09/20/2010

Andrew HawkesHighway Drug Interdiction
with Andrew Hawkes

Building an interdiction unit from scratch

In most states, the proceeds your law enforcement agency gains from interdiction seizures can be used to fund the department

When I started out in interdiction, we were just a small 18-man Sheriff’s Department. We had no established interdiction unit and no money to fund one. The entire agency was compromised of patrol — we had no specialized units for anything, save a couple of detectives. No one really had time for highway interdiction, and the mindset back in those days was that interdiction “was the highway patrol’s responsibility.” Problem with that was that the highway patrol didn’t know how to do it either. There was one exception — one very talented and insightful midnight patrol sergeant at the sheriff’s office. He had the knack, the intangible “hunch factor” of an interdiction officer. As a young officer I watched what he did and listened to the advice he gave me, and I was able to develop the same skills as my veteran mentor (thanks Sgt. Mitchell).

Do you work in a relatively rural area, with a major interstate running through it? Is your agency strapped for cash and manpower? Do you or your agency wish you had the funds to establish a highway drug interdiction unit? Well, the beauty of it is that you can establish a full time unit if you have the determination.

Thanks to the illegal drug trade and our state and federal laws, we officers not only get to arrest the drug smuggler and destroy the dope, but we get to seize his/her assets that were used in the commission of the offense of smuggling illegal narcotics. We’re talking about cars, cell phones, laptops, cash — anything of monetary value that was used or gained in the commission of the illegal activity. The seizure of assets is not only limited to the highway arrest. The further the investigation is worked back, the further you might be lead to search warrants of the smuggler’s home, business, bank accounts, etc.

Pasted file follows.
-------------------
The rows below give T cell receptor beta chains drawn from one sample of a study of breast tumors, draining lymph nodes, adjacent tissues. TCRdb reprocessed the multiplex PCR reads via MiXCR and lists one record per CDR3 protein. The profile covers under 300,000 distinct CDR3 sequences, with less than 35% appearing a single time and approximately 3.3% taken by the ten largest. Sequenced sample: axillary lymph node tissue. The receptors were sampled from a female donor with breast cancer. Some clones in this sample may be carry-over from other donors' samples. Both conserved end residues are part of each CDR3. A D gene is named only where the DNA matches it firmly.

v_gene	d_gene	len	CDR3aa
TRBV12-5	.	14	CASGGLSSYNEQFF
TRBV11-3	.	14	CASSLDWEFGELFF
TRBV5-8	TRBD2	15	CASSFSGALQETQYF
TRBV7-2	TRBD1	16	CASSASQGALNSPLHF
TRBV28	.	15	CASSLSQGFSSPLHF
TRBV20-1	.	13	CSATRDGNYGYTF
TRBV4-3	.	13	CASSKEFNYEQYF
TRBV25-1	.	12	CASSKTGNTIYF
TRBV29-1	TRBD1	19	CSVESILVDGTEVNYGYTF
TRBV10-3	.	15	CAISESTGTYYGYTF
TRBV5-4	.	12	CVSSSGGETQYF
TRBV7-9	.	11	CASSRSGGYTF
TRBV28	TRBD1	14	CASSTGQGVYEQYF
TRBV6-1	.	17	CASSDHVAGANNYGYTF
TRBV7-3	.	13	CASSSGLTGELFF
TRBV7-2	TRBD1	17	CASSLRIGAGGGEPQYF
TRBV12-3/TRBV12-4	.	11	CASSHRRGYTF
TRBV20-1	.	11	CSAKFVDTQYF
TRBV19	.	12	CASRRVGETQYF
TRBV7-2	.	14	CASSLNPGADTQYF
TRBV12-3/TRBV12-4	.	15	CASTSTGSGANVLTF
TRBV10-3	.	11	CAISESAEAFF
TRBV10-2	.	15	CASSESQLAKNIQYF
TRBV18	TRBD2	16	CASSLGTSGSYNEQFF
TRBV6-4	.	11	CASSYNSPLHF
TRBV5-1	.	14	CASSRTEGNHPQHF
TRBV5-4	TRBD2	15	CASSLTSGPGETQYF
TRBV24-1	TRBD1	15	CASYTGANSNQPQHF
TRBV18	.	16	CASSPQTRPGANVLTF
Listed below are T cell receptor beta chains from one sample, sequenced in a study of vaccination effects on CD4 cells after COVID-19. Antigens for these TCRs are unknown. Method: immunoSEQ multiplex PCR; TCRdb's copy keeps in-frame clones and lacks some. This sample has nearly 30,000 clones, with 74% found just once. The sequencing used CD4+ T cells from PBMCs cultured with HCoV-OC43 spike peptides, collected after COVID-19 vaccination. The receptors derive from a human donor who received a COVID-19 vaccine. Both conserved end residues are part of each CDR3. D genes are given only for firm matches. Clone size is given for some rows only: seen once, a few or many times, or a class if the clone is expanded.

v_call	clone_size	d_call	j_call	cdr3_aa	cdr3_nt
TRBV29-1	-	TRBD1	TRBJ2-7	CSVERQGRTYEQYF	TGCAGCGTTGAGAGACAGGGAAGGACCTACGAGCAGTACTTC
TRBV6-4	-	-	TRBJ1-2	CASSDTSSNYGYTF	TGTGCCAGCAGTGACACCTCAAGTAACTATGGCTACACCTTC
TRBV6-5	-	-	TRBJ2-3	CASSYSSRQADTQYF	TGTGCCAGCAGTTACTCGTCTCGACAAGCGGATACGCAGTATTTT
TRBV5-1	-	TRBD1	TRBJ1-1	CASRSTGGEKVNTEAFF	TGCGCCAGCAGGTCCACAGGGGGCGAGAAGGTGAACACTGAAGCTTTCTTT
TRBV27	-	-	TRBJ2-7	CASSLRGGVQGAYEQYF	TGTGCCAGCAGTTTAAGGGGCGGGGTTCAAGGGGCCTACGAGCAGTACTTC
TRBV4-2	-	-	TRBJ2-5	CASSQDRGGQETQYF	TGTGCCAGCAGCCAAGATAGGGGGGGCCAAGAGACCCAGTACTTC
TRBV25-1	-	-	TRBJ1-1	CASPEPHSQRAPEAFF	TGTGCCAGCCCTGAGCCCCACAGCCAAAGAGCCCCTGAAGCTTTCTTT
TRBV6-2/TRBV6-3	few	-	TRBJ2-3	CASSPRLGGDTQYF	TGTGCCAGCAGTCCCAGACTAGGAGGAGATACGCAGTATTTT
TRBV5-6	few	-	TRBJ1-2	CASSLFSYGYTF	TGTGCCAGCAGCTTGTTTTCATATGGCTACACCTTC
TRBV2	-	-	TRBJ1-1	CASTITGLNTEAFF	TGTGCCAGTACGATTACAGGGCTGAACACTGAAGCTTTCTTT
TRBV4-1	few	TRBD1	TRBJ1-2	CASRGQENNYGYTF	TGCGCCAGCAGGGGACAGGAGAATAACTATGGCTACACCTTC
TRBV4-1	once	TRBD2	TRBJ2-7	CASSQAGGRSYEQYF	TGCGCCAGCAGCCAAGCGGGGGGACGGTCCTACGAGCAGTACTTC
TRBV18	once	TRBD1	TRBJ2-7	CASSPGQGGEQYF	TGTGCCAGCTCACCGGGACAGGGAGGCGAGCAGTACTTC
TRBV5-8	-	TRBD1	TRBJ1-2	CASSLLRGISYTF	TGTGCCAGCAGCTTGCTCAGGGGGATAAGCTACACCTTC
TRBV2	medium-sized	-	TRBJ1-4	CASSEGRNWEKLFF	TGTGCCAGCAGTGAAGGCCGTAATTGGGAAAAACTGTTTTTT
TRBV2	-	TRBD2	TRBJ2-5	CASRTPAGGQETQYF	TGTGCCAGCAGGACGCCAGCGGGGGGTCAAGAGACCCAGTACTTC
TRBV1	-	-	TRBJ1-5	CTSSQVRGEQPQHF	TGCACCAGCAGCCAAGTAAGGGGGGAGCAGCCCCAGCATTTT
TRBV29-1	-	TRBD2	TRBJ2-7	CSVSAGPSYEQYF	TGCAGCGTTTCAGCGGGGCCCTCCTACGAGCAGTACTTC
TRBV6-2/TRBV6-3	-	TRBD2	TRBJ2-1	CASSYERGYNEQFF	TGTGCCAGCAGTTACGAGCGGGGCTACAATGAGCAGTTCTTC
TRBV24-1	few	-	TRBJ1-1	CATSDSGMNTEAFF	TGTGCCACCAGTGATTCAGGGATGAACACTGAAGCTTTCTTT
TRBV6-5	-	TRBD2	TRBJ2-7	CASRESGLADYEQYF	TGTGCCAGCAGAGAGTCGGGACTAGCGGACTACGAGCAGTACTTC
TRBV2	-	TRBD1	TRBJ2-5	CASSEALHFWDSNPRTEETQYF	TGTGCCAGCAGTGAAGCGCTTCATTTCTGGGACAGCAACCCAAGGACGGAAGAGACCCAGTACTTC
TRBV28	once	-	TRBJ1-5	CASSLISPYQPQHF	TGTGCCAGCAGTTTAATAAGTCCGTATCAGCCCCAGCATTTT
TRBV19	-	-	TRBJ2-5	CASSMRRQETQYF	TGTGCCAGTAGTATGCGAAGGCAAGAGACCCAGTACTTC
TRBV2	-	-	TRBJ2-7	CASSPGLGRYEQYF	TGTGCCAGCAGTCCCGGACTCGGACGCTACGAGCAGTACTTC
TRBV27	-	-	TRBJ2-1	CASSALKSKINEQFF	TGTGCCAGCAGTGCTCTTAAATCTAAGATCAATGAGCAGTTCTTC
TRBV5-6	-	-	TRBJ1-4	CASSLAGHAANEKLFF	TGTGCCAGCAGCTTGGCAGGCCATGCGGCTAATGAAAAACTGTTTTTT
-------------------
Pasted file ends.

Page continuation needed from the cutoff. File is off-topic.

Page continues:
In most states, the proceeds your law enforcement agency gains from these seizures can be used to fund the department or an interdiction unit. You can purchase vehicles, equipment, canines, canine accessories and even pay for training.

You may be saying to yourself that many of the cars you find dope in are pieces of junk, not worth seizing. Maybe this is true, but if your are seizing four or five “pieces of junk” a month, that each may only bring $500 at the auto auction, at the end of the fiscal year your agency could be sitting on about $25,000 in your seizure fund. Adding up the small victories of each interdiction arrest can have big rewards towards the future funding of a full time interdiction officer and/or unit.

If your agency needs help with working the highway case back, because of manpower, do your best to establish relationships with surrounding agencies, and the state and federal officers that do have the resources to help you.

Become friends with your local prosecutors and meet with them and explain to them that seizures — however small — add up over time and will provide your law enforcement agency with much needed funds to continue the war on drugs in your jurisdiction.

Get out on that highway, be aggressive. There’s dope, guns, cash and vehicles that need to be seized. And don’t forget about all the dopers you gonna get to put in jail. We as cops have the best job in the world. Check out the list of resources below that can help you.

Stay safe and happy hunting.

About the author

Lt. Hawkes is a 21-year police veteran. In addition to his years of highway drug interdiction, Lt. Hawkes has worked in patrol, K9, investigations, narcotics and administration. He holds a bachelor’s degree in criminal justice from Dallas Baptist University and is a graduate of the Law Enforcement Management Institute of Texas. He has been the recipient of both State and Local awards. His book, Secrets of Successful Highway Interdiction, which can be purchased here, www.highwaydruginterdiction.com, contains eleven chapters on Highway Drug Interdiction.

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